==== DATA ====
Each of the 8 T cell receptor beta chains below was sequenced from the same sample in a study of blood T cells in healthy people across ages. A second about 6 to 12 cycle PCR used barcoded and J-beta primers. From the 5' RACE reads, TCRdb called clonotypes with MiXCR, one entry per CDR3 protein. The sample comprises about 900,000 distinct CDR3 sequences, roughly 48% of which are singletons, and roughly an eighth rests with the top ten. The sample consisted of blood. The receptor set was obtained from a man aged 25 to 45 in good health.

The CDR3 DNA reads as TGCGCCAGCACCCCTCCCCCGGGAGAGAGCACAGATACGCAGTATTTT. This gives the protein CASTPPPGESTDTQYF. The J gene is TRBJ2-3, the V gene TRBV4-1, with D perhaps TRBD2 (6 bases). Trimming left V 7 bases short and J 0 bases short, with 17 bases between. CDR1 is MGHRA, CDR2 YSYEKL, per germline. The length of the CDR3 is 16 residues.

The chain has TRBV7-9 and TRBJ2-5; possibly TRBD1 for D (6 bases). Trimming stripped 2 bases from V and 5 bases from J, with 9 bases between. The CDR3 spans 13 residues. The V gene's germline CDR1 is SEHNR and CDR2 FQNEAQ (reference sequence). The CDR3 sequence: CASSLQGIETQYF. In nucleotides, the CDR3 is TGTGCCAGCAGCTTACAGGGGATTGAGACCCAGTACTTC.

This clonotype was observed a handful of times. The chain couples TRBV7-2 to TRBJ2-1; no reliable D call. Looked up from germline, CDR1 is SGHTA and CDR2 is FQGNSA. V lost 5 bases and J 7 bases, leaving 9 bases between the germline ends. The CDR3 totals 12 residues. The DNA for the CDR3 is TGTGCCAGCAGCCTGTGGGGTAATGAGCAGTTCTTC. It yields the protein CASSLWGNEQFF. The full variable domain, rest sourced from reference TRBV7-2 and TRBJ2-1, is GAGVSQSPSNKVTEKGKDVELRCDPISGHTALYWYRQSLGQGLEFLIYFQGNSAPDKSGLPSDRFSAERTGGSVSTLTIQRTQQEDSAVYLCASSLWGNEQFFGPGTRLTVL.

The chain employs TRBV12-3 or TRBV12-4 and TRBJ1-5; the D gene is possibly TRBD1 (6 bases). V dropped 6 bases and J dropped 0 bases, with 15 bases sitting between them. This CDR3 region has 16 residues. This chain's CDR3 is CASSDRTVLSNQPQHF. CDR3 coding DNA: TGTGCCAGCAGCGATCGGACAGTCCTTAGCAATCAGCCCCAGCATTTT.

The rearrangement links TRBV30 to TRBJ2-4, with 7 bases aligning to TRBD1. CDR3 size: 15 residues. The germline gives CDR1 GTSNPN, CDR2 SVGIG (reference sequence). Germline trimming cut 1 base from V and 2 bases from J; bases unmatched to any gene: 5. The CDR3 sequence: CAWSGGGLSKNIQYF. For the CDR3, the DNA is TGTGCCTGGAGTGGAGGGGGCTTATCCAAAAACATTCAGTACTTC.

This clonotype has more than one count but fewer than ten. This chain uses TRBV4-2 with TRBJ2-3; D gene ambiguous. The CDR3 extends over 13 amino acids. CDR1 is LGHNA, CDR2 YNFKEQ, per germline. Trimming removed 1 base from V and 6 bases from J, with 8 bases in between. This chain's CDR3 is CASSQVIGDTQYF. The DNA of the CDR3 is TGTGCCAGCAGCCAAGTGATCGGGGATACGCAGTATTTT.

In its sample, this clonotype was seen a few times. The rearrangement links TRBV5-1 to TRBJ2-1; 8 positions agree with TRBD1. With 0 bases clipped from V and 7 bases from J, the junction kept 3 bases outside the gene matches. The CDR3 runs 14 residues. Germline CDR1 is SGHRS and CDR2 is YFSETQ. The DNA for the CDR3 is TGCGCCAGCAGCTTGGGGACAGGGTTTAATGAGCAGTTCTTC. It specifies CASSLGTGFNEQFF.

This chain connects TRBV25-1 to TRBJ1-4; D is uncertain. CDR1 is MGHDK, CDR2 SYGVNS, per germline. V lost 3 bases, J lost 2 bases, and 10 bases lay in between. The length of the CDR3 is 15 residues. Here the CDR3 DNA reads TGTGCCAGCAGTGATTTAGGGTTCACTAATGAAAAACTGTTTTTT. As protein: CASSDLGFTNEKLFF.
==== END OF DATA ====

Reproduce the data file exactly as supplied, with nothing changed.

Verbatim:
Each of the 8 T cell receptor beta chains below was sequenced from the same sample in a study of blood T cells in healthy people across ages. A second about 6 to 12 cycle PCR used barcoded and J-beta primers. From the 5' RACE reads, TCRdb called clonotypes with MiXCR, one entry per CDR3 protein. The sample comprises about 900,000 distinct CDR3 sequences, roughly 48% of which are singletons, and roughly an eighth rests with the top ten. The sample consisted of blood. The receptor set was obtained from a man aged 25 to 45 in good health.

The CDR3 DNA reads as TGCGCCAGCACCCCTCCCCCGGGAGAGAGCACAGATACGCAGTATTTT. This gives the protein CASTPPPGESTDTQYF. The J gene is TRBJ2-3, the V gene TRBV4-1, with D perhaps TRBD2 (6 bases). Trimming left V 7 bases short and J 0 bases short, with 17 bases between. CDR1 is MGHRA, CDR2 YSYEKL, per germline. The length of the CDR3 is 16 residues.

The chain has TRBV7-9 and TRBJ2-5; possibly TRBD1 for D (6 bases). Trimming stripped 2 bases from V and 5 bases from J, with 9 bases between. The CDR3 spans 13 residues. The V gene's germline CDR1 is SEHNR and CDR2 FQNEAQ (reference sequence). The CDR3 sequence: CASSLQGIETQYF. In nucleotides, the CDR3 is TGTGCCAGCAGCTTACAGGGGATTGAGACCCAGTACTTC.

This clonotype was observed a handful of times. The chain couples TRBV7-2 to TRBJ2-1; no reliable D call. Looked up from germline, CDR1 is SGHTA and CDR2 is FQGNSA. V lost 5 bases and J 7 bases, leaving 9 bases between the germline ends. The CDR3 totals 12 residues. The DNA for the CDR3 is TGTGCCAGCAGCCTGTGGGGTAATGAGCAGTTCTTC. It yields the protein CASSLWGNEQFF. The full variable domain, rest sourced from reference TRBV7-2 and TRBJ2-1, is GAGVSQSPSNKVTEKGKDVELRCDPISGHTALYWYRQSLGQGLEFLIYFQGNSAPDKSGLPSDRFSAERTGGSVSTLTIQRTQQEDSAVYLCASSLWGNEQFFGPGTRLTVL.

The chain employs TRBV12-3 or TRBV12-4 and TRBJ1-5; the D gene is possibly TRBD1 (6 bases). V dropped 6 bases and J dropped 0 bases, with 15 bases sitting between them. This CDR3 region has 16 residues. This chain's CDR3 is CASSDRTVLSNQPQHF. CDR3 coding DNA: TGTGCCAGCAGCGATCGGACAGTCCTTAGCAATCAGCCCCAGCATTTT.

The rearrangement links TRBV30 to TRBJ2-4, with 7 bases aligning to TRBD1. CDR3 size: 15 residues. The germline gives CDR1 GTSNPN, CDR2 SVGIG (reference sequence). Germline trimming cut 1 base from V and 2 bases from J; bases unmatched to any gene: 5. The CDR3 sequence: CAWSGGGLSKNIQYF. For the CDR3, the DNA is TGTGCCTGGAGTGGAGGGGGCTTATCCAAAAACATTCAGTACTTC.

This clonotype has more than one count but fewer than ten. This chain uses TRBV4-2 with TRBJ2-3; D gene ambiguous. The CDR3 extends over 13 amino acids. CDR1 is LGHNA, CDR2 YNFKEQ, per germline. Trimming removed 1 base from V and 6 bases from J, with 8 bases in between. This chain's CDR3 is CASSQVIGDTQYF. The DNA of the CDR3 is TGTGCCAGCAGCCAAGTGATCGGGGATACGCAGTATTTT.

In its sample, this clonotype was seen a few times. The rearrangement links TRBV5-1 to TRBJ2-1; 8 positions agree with TRBD1. With 0 bases clipped from V and 7 bases from J, the junction kept 3 bases outside the gene matches. The CDR3 runs 14 residues. Germline CDR1 is SGHRS and CDR2 is YFSETQ. The DNA for the CDR3 is TGCGCCAGCAGCTTGGGGACAGGGTTTAATGAGCAGTTCTTC. It specifies CASSLGTGFNEQFF.

This chain connects TRBV25-1 to TRBJ1-4; D is uncertain. CDR1 is MGHDK, CDR2 SYGVNS, per germline. V lost 3 bases, J lost 2 bases, and 10 bases lay in between. The length of the CDR3 is 15 residues. Here the CDR3 DNA reads TGTGCCAGCAGTGATTTAGGGTTCACTAATGAAAAACTGTTTTTT. As protein: CASSDLGFTNEKLFF.